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post #8 of 23 Old 08-31-2006, 07:57 PM - Thread Starter
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OK. I have the final panels complete and dry fit in the garage. Next steps are:
cut my current screen down to fit. It is 4X8 right now so I have to cut down on the length.
  1. Cut my 4X8 screen down to fit.
  2. Build the fabric panels.
  3. Set it up and fit it in the theater.
  4. Order the finish.
  5. Finish the wood.
  6. Set up and enjoy!

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post #9 of 23 Old 09-05-2006, 08:13 PM - Thread Starter
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My GOM arrived a day early! I guess its time to make those inserts for the open panel doors. Got a friend coming by this weekend to help me haul it all upstairs for a dry fit. Should be fun. Then I get to disassemble and sand, and sand, and sand some more.
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post #10 of 23 Old 09-06-2006, 06:11 AM - Thread Starter
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Quote:
Originally Posted by Eddie Horton View Post

That's really going to look sharp. Keep the pics coming. What kind of stain or finish are you going to do?

Thanks!

I am thinking of doing a shellac sealer/toner and top coat with clear lacquer. I have a new HVLP that I need to take on a test drive
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post #11 of 23 Old 09-06-2006, 02:23 PM
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Wow! You are a wickedly good craftsman!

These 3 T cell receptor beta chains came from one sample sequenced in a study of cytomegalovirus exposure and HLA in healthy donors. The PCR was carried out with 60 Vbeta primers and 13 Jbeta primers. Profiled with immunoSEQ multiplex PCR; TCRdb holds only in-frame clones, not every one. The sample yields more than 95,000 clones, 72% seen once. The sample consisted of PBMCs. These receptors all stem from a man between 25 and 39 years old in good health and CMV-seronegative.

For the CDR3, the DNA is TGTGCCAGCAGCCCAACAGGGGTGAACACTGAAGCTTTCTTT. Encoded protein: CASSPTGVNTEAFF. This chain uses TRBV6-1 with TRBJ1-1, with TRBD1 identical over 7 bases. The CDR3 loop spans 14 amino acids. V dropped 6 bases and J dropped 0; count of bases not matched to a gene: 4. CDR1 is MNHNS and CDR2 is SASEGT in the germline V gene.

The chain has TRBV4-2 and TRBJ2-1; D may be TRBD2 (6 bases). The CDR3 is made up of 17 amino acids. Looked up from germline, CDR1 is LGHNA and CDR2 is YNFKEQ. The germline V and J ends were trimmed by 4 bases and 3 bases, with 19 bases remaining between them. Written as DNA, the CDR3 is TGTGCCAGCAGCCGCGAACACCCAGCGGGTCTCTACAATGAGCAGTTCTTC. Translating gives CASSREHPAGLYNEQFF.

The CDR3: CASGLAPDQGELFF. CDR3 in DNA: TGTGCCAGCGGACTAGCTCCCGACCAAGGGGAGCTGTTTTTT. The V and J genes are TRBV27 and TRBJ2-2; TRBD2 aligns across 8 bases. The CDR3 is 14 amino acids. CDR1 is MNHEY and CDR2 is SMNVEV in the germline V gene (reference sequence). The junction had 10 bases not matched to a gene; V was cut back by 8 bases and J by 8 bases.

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post #12 of 23 Old 09-06-2006, 05:32 PM - Thread Starter
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Thanks Gonzo. I have had many 'practice' projects where I made firewood out of some expensive stock
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post #13 of 23 Old 09-06-2006, 08:16 PM - Thread Starter
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I made it into the garage this evening. I started the GOM panels for the speaker cabinets. Earlier today I ran into Harbor Freight and picked up the cheapest tool I own. Its a staple gun. Man, I am glad I did. For twenty bucks I can throw it away when I am done and it will still be a bargain.

Here is a pic of the progress. More pics on my site in my sig.

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post #14 of 23 Old 03-11-2007, 07:30 AM - Thread Starter
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After school started my life got busier again and I put my projects on hold. This past week I took some time off to finish up.